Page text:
Billy Wilcox Loves To Ride

Typically, motorcycle feature stories revolve around a technical description of the bike with a few tidbits about the owner tossed in to provide a human element. But the more I thought about it, the more I realized that while the story of Bill's Sportster is interesting-how many bikes do you know of that have racked up 77,690 miles in four years?-the real tale here isn't about the motorcycle so much as it is about the man.

Like many of us Bill got his first motorcycle (a Triumph TR6 of indeterminate age) while he was in high school-except in Bill's case, it was tech school. After graduating first in his auto mechanics class, he took a job as a boat mechanic and quickly replaced the Trumpet with a '56 Harley-Davidson Hydra-Glide. He soon realized that working on boats wasn't nearly as fun as working on motorcycles, so in 1962 he went to work for Jim Ransom's Harley-Davidsondealership in Greenwich, Connecticut.

The motorcycle mechanic trade has never been what you'd you call lucrative, and it was even less so in the early '60s, so Bill supplemented his income by working for a small custom shop called RB Cycles. Somewhat unusually for the time, the owner of RB, Robert Blackson, was African-American, which considering the era makes the mentorship all the more special. Blackson, now in his '70s, was an expert mechanic and, as Bill put it, "one of the best and taught me a lot."

In 1970 Bill decided to strike out on his own. He figured that since his strong suit was repairing motorcycles he'd be happy running a small, independent shop. As he tells it, "one day I was out riding and found the perfect place; it had been built as a body shop and even came with a house." It was easy to get to, and the area was popular with motorcycle riders from four states. In 1973 he opened Wilcox motorcycle Service in Gaylordsville, Connecticut.

The shop got off to a slow start. The mid '70s were hardly boom years, so Bill worked on whatever came through the door. Although his service area was set up primarily for Harleys, there were lots of Hondas running around that neck of the woods. Bill soon earned a reputation as the go-to guy if you wanted your bike-Honda or Harley-fixed right the first time.

Bill was no slouch as a rider, either. He could and still can ride anything from a full-dress Harley to an ice racer with uncanny smoothness, but what really catches people's attention is his penchant for riding in weather that's better suited to snowmobiling.

It all started when he was working for Jim Ransom. Bill recalls, "Ransom was a terrific rider, and he'd ride to work every day no matter what. one day it snowed and here came Jim riding to work, making it look easy. I thought it was really neat and decided to learn how to do it. I fell a lot at first but then came up with the idea of lacing up a 15-inch rear rim to my Hydra-Glide and using a studded VW snow tire."

Bill now rides a modified dual sportbike with studded tires through the winter months. He says the studs make the bike tricky to ride on clean pavement but work great in the snow. Allow me to digress here and point out that mr. Wilcox's riding attire is definitely old-school. To keep warm he layers his clothing, topping it all off with a snowmobile suit and old-fashioned Harley- Davidson leather mittens. He doesn't use electrically heated gear: "Guys that wear electric stuff tend to dress too lightly. If the bike breaks down they'll be cold, and I'll still be warm."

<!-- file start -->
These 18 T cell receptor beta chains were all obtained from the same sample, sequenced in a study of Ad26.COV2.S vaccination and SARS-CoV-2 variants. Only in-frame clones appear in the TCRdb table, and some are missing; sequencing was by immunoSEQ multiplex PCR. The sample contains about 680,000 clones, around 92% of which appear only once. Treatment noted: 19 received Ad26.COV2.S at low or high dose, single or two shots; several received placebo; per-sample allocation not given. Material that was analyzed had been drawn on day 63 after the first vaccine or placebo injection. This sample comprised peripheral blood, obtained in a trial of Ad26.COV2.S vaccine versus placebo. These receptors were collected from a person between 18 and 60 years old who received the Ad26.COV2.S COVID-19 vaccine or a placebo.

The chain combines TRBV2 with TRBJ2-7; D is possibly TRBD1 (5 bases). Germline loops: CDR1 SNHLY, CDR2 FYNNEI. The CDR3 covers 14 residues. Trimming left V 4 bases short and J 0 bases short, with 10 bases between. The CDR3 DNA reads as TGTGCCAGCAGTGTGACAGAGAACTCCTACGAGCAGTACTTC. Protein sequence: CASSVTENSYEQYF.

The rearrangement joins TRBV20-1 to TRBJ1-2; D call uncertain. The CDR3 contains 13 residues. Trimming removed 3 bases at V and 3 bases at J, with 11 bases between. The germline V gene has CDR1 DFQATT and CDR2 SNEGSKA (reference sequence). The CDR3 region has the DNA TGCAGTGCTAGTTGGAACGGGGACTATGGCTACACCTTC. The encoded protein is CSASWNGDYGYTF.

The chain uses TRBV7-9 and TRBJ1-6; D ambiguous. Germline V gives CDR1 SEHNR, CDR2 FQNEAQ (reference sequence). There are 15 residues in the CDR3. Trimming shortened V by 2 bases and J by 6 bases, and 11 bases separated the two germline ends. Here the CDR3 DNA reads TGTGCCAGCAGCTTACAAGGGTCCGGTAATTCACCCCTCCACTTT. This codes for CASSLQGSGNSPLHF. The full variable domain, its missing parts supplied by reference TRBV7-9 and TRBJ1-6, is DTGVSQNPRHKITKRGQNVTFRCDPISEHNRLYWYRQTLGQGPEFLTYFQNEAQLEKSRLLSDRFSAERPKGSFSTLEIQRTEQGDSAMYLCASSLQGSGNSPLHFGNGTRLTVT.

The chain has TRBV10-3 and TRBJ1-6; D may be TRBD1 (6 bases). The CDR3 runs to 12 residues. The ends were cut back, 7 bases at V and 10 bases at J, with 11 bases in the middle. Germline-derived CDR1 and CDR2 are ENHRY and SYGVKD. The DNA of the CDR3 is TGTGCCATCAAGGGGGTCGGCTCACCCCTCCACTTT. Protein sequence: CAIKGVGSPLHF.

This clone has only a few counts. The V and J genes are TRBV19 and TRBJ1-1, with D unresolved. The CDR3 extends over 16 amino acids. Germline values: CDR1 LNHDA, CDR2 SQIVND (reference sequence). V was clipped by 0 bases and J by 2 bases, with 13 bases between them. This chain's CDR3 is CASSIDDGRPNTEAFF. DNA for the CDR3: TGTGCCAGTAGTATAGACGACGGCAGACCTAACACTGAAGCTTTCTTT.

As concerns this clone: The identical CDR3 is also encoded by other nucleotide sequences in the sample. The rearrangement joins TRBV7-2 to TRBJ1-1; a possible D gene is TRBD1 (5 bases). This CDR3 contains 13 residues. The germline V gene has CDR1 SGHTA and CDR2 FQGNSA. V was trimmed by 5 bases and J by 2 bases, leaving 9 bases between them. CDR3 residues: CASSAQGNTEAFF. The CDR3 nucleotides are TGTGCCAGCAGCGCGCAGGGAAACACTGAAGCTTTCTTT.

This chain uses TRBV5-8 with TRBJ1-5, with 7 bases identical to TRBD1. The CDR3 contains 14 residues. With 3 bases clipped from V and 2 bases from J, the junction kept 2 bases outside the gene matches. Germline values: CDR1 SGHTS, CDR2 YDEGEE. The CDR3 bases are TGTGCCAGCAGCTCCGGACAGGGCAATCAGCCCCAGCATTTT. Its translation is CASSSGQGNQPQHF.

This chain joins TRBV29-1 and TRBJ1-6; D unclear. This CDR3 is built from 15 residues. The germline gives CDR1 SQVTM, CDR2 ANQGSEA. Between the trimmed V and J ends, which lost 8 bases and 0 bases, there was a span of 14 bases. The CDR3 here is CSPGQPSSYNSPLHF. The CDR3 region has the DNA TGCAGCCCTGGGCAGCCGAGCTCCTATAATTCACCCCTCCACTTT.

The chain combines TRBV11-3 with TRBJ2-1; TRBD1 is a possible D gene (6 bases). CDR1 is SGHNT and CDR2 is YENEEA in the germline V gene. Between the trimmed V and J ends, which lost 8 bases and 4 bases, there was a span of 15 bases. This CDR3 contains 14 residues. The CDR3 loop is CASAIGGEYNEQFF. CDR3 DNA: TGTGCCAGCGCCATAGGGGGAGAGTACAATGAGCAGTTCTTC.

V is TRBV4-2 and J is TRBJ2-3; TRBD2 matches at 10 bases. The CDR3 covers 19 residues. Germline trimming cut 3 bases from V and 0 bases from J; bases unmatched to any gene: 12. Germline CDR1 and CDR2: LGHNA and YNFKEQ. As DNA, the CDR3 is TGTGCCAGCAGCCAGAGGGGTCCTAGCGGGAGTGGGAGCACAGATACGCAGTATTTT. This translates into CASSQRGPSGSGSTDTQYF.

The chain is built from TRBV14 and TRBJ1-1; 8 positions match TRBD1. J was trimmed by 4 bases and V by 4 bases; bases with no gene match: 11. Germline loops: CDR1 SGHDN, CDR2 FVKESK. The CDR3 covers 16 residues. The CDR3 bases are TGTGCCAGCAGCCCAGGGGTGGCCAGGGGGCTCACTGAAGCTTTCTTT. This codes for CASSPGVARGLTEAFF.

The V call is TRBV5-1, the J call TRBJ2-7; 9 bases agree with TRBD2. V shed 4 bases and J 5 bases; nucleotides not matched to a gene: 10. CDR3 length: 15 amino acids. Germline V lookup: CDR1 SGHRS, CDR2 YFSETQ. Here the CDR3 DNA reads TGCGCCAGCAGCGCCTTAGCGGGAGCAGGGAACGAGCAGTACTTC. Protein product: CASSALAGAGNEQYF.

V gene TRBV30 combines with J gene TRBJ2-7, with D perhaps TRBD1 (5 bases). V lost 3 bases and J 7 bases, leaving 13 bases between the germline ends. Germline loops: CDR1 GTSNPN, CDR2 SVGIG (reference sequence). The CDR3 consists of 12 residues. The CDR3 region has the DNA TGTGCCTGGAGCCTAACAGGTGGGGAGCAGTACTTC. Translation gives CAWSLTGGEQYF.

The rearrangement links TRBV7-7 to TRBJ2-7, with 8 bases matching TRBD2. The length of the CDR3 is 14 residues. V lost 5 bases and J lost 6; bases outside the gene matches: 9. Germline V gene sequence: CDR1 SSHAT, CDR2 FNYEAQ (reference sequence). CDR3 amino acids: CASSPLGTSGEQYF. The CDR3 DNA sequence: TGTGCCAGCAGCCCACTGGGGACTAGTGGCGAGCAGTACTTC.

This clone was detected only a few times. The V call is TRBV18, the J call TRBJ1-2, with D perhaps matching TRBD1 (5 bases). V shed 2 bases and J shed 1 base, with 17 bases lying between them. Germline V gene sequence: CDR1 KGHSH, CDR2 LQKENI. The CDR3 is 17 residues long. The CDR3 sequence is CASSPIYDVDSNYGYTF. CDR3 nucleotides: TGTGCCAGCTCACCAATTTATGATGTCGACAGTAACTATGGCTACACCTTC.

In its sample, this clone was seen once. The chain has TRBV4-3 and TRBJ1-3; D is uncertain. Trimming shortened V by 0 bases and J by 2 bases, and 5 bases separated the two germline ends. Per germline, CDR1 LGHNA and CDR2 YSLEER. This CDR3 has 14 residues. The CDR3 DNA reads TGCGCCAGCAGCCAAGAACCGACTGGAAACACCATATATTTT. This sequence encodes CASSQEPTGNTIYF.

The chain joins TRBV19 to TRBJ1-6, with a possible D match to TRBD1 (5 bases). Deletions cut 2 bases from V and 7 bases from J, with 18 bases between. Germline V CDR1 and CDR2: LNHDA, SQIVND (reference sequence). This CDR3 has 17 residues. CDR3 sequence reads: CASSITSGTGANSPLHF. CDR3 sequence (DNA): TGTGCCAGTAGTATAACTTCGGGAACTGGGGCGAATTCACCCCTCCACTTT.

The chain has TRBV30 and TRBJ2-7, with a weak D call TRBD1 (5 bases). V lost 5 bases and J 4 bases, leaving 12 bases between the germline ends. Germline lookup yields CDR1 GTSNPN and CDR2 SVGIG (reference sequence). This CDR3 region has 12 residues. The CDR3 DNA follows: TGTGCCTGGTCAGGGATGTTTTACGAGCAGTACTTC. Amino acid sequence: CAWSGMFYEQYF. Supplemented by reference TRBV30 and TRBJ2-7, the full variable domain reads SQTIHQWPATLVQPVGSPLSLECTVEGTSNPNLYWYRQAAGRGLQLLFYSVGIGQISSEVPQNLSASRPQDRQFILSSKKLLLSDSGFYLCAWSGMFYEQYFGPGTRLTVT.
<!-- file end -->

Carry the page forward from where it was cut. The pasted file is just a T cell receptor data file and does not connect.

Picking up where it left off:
Winter or summer, Billy just loves to ride. He's up early, usually by 3:30 a.m., and by 4 he's headed to breakfast at the Sunrise Diner in Sheffield, massachusetts, 38 miles away, so he can make it to the shop by 7, which gives him a jump on the day before he officially opens at 9. on Sundays he tours upstate New york, his favorite place to ride, and the worse the weather the better he likes it.

Being 66 and semiretired, Bill has cut back some, at least as far as work goes. He's still open Tuesday through Saturday but now concentrates on general service and routine maintenance. To find him, head up Route 7 until you come to the gaily painted Victorian house with the small sign that says "Wilcox motorcycle est. 1973." The shop is out back. Bring some coffee with you. Bill likes his with cream, no sugar
-Mark Zimmerman

I did say this story was about Billy's Sportster, didn't I? The funny thing is there's not much to tell. It's an '04 1200 Roadster with 77,690 miles on it, to which Bill has added electra Glide solo seats, crashbars (which he modified to act as an oil cooler) and hard bags. There's also a Dyna Convertible windshield and a Sportster Custom tank that increases fuel capacity by just over a gallon. Bill installed PIAA spotlights and heated grips, and he narrowed the footpegs, moving them forward an inch. He relocated the ignition switch from under the tank to the top clamp and, after breaking two drive belts, installed a cush drive in the rear hub. He tells me he gets about 10K to a set of tires and that the bike has never needed anything other than tires, routine servicing and those two belts. I should also mention that this is Bill's "good-weather bike" and only gets ridden until the first snowfall.
Bill keeps a good stock of studded tires on hand for those pesky winter rides.